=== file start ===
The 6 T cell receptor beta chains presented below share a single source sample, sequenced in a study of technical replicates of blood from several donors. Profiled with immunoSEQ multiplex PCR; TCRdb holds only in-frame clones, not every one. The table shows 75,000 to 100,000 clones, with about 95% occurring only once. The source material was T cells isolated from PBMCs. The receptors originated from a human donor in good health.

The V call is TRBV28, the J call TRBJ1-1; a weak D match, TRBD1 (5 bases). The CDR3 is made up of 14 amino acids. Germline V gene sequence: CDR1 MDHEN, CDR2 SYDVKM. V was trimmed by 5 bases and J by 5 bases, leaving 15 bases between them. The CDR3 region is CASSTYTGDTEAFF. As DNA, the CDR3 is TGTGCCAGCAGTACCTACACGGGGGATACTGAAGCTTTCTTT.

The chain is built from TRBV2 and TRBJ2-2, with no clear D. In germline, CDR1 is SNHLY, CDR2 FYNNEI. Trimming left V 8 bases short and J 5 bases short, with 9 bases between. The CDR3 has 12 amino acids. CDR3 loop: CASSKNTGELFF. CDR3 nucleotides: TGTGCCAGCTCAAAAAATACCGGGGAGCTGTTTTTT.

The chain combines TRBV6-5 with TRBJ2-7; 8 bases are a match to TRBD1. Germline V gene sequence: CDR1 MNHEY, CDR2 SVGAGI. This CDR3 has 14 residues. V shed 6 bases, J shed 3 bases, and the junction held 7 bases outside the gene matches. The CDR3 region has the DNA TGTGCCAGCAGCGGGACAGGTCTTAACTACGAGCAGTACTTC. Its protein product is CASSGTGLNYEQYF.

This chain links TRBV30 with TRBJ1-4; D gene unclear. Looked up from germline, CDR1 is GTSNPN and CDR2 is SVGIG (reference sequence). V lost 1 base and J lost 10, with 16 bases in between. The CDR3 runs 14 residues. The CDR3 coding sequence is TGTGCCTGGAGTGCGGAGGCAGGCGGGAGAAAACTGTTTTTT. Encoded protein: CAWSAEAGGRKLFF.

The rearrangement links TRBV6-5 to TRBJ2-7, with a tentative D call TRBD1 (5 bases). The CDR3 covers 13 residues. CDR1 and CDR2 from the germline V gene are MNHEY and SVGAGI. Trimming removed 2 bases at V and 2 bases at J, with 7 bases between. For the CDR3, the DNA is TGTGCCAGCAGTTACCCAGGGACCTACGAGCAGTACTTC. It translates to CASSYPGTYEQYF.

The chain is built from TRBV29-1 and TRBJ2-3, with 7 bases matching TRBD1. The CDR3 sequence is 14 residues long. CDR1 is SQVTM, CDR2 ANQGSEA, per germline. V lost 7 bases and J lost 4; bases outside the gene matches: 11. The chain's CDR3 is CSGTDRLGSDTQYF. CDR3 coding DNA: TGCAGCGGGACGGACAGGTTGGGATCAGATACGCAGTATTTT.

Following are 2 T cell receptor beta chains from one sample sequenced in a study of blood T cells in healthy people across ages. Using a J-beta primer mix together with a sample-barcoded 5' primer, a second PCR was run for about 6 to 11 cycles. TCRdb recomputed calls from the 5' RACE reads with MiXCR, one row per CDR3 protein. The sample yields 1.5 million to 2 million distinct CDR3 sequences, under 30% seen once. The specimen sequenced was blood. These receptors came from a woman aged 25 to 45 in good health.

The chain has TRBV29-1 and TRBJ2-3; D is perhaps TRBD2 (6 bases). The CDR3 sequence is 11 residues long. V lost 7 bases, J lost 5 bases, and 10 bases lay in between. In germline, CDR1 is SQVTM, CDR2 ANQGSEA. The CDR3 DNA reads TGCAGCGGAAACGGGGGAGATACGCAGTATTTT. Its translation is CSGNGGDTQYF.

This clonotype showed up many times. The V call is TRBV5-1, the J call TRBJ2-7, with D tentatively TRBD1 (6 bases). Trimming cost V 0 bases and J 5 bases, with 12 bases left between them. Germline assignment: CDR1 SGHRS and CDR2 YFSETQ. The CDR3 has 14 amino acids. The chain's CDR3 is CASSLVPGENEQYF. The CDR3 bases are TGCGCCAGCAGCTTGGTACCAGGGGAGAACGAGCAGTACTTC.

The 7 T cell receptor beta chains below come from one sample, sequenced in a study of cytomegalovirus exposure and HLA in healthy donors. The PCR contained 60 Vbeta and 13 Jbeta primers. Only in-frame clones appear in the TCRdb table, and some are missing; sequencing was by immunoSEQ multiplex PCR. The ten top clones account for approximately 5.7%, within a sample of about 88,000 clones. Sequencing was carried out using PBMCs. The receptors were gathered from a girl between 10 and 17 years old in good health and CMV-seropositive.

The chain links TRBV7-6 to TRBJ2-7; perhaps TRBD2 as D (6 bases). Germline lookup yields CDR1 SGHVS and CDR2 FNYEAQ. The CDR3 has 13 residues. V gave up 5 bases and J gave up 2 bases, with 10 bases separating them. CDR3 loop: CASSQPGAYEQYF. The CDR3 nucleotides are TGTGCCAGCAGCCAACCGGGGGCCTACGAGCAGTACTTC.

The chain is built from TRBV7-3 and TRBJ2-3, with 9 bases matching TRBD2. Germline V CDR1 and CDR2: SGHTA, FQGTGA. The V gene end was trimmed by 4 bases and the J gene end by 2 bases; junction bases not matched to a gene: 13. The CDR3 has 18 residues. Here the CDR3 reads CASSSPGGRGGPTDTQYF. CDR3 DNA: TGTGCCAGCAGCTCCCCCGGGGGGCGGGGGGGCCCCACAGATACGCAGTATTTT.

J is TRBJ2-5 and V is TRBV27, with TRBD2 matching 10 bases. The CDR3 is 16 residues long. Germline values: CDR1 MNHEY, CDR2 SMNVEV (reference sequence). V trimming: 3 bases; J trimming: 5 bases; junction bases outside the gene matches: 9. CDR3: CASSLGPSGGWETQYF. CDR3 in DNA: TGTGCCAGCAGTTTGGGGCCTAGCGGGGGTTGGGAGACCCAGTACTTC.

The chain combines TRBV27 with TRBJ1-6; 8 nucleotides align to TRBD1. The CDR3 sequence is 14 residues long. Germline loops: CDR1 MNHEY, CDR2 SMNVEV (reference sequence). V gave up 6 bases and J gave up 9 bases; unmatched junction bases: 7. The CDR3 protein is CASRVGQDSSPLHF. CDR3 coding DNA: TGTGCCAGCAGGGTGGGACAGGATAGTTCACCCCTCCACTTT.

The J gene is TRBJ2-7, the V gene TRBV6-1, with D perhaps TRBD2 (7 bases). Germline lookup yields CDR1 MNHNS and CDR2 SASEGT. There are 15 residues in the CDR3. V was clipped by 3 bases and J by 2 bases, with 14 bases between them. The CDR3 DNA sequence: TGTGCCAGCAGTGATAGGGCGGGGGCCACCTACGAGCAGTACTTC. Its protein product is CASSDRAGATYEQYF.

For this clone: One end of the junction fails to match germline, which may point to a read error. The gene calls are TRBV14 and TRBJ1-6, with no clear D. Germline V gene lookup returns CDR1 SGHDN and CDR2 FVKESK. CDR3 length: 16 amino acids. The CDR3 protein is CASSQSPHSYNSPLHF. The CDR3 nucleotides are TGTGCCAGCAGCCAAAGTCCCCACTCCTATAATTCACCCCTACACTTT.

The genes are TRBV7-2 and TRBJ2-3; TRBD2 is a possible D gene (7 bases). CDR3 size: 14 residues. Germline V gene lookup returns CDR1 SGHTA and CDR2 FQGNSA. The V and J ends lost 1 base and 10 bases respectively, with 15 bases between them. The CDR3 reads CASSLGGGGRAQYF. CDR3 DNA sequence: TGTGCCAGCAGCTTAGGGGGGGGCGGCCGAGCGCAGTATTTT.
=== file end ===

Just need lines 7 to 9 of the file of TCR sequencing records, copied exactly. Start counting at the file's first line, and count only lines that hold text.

The chain is built from TRBV29-1 and TRBJ2-3, with 7 bases matching TRBD1. The CDR3 sequence is 14 residues long. CDR1 is SQVTM, CDR2 ANQGSEA, per germline. V lost 7 bases and J lost 4; bases outside the gene matches: 11. The chain's CDR3 is CSGTDRLGSDTQYF. CDR3 coding DNA: TGCAGCGGGACGGACAGGTTGGGATCAGATACGCAGTATTTT.

Following are 2 T cell receptor beta chains from one sample sequenced in a study of blood T cells in healthy people across ages. Using a J-beta primer mix together with a sample-barcoded 5' primer, a second PCR was run for about 6 to 11 cycles. TCRdb recomputed calls from the 5' RACE reads with MiXCR, one row per CDR3 protein. The sample yields 1.5 million to 2 million distinct CDR3 sequences, under 30% seen once. The specimen sequenced was blood. These receptors came from a woman aged 25 to 45 in good health.

The chain has TRBV29-1 and TRBJ2-3; D is perhaps TRBD2 (6 bases). The CDR3 sequence is 11 residues long. V lost 7 bases, J lost 5 bases, and 10 bases lay in between. In germline, CDR1 is SQVTM, CDR2 ANQGSEA. The CDR3 DNA reads TGCAGCGGAAACGGGGGAGATACGCAGTATTTT. Its translation is CSGNGGDTQYF.